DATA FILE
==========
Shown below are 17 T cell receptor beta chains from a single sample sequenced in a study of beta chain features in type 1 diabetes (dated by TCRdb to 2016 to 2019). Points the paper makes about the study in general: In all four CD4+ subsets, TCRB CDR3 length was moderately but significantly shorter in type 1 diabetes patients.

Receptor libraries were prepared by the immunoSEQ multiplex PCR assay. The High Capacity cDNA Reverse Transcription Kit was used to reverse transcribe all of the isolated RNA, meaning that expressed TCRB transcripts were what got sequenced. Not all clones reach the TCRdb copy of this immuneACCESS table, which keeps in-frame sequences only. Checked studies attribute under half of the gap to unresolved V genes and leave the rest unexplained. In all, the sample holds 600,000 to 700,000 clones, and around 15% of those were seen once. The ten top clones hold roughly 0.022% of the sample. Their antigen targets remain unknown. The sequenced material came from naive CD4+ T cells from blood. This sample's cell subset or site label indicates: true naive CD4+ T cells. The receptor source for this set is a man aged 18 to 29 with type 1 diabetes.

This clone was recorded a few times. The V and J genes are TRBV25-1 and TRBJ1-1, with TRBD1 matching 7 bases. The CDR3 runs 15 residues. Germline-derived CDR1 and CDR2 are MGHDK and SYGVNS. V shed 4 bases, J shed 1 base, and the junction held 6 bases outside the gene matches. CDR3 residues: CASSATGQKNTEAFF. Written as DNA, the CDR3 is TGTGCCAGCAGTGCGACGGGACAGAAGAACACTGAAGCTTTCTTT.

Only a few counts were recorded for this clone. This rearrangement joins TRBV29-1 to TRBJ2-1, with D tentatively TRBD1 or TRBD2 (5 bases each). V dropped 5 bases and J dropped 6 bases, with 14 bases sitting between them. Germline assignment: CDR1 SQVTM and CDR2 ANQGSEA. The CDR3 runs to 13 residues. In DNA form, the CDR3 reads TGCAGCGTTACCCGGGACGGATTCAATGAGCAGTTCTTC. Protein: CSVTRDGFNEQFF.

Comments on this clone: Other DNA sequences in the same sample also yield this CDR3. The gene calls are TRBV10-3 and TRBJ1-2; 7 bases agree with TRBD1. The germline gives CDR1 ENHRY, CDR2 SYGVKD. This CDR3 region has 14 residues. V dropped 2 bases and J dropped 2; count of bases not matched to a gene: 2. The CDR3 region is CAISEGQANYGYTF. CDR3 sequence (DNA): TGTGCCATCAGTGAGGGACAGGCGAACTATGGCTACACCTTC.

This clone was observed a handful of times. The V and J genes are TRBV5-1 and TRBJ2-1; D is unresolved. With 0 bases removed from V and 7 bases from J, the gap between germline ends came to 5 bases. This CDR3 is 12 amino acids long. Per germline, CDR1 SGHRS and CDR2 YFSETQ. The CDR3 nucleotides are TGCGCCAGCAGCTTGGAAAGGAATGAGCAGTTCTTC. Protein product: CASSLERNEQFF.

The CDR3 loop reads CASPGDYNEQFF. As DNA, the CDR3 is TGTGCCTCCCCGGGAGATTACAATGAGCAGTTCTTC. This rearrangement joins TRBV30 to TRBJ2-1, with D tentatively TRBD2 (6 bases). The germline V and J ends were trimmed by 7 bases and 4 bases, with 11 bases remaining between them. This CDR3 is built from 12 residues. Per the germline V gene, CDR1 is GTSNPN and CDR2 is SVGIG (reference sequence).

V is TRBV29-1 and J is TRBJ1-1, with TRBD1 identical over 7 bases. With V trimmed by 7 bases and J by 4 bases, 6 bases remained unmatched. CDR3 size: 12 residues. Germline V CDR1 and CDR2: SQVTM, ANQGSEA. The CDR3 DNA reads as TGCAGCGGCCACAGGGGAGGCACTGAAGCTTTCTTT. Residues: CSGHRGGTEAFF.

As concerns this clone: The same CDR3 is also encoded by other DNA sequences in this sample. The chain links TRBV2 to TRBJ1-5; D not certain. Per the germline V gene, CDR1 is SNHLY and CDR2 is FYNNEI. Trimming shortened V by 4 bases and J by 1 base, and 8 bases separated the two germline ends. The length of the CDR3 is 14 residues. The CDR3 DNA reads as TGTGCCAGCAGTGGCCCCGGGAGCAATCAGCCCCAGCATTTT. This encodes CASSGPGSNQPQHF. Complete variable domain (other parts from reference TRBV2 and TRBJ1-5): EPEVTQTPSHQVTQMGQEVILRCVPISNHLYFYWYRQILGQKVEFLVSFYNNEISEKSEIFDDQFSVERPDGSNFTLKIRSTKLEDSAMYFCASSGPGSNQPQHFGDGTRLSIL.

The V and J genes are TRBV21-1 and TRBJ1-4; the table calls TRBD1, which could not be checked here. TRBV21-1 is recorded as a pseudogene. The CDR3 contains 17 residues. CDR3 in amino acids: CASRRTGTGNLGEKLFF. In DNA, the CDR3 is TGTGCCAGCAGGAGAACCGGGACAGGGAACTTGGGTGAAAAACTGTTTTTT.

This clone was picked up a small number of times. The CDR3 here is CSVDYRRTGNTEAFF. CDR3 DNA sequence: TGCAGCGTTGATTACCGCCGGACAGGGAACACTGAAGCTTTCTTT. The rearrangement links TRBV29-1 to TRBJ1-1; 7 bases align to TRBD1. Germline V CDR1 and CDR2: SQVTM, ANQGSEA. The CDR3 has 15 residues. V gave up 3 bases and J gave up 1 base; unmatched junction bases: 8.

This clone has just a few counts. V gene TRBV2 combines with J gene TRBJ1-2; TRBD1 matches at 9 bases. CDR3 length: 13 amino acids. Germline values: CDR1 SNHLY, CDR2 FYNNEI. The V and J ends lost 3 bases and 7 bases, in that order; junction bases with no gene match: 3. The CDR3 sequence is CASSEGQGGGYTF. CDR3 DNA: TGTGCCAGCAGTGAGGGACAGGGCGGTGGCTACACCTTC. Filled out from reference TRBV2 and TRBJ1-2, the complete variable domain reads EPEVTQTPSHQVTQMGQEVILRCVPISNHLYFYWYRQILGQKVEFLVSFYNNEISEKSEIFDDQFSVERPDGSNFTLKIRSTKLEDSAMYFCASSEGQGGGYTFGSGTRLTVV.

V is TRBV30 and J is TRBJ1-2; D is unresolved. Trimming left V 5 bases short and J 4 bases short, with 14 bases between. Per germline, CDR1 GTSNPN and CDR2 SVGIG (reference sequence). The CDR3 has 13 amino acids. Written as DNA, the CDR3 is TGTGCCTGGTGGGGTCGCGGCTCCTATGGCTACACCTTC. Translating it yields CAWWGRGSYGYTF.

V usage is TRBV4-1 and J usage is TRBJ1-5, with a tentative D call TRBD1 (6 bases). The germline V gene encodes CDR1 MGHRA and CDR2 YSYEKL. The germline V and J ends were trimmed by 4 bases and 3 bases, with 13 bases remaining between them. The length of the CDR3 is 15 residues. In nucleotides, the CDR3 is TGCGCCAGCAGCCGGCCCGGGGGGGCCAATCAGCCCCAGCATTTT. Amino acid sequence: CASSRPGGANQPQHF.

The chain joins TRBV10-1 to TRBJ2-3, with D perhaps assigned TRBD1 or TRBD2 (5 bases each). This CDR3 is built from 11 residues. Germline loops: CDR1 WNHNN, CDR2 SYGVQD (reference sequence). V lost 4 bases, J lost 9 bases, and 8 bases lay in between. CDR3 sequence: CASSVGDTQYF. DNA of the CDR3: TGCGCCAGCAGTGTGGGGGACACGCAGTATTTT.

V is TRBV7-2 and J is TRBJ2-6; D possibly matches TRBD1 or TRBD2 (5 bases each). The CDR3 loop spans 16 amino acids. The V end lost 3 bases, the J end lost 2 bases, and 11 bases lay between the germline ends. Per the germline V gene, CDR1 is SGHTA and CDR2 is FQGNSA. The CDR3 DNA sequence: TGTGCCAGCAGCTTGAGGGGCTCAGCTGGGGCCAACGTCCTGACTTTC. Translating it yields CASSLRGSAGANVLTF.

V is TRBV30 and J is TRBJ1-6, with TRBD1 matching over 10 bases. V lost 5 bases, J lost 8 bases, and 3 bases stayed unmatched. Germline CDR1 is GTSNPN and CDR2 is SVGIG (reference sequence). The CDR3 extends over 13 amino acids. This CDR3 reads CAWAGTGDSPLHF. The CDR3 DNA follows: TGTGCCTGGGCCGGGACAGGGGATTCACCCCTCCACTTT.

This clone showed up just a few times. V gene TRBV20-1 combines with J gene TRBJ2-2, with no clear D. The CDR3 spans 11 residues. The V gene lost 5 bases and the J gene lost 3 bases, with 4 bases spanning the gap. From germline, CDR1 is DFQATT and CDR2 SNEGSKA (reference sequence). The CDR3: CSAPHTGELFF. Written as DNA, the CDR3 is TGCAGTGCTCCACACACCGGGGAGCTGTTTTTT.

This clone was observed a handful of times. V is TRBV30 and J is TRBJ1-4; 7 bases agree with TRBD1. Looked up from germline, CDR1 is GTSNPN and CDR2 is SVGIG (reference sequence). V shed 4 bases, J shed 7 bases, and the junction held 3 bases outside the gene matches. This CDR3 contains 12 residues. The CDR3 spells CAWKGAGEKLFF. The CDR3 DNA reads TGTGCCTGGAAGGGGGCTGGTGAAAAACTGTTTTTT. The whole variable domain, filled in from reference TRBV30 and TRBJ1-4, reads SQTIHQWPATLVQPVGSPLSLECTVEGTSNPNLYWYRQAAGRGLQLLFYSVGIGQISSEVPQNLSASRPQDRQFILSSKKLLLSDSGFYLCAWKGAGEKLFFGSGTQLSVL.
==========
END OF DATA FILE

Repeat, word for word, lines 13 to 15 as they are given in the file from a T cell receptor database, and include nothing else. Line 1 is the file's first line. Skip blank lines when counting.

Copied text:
V is TRBV30 and J is TRBJ1-2; D is unresolved. Trimming left V 5 bases short and J 4 bases short, with 14 bases between. Per germline, CDR1 GTSNPN and CDR2 SVGIG (reference sequence). The CDR3 has 13 amino acids. Written as DNA, the CDR3 is TGTGCCTGGTGGGGTCGCGGCTCCTATGGCTACACCTTC. Translating it yields CAWWGRGSYGYTF.

V usage is TRBV4-1 and J usage is TRBJ1-5, with a tentative D call TRBD1 (6 bases). The germline V gene encodes CDR1 MGHRA and CDR2 YSYEKL. The germline V and J ends were trimmed by 4 bases and 3 bases, with 13 bases remaining between them. The length of the CDR3 is 15 residues. In nucleotides, the CDR3 is TGCGCCAGCAGCCGGCCCGGGGGGGCCAATCAGCCCCAGCATTTT. Amino acid sequence: CASSRPGGANQPQHF.

The chain joins TRBV10-1 to TRBJ2-3, with D perhaps assigned TRBD1 or TRBD2 (5 bases each). This CDR3 is built from 11 residues. Germline loops: CDR1 WNHNN, CDR2 SYGVQD (reference sequence). V lost 4 bases, J lost 9 bases, and 8 bases lay in between. CDR3 sequence: CASSVGDTQYF. DNA of the CDR3: TGCGCCAGCAGTGTGGGGGACACGCAGTATTTT.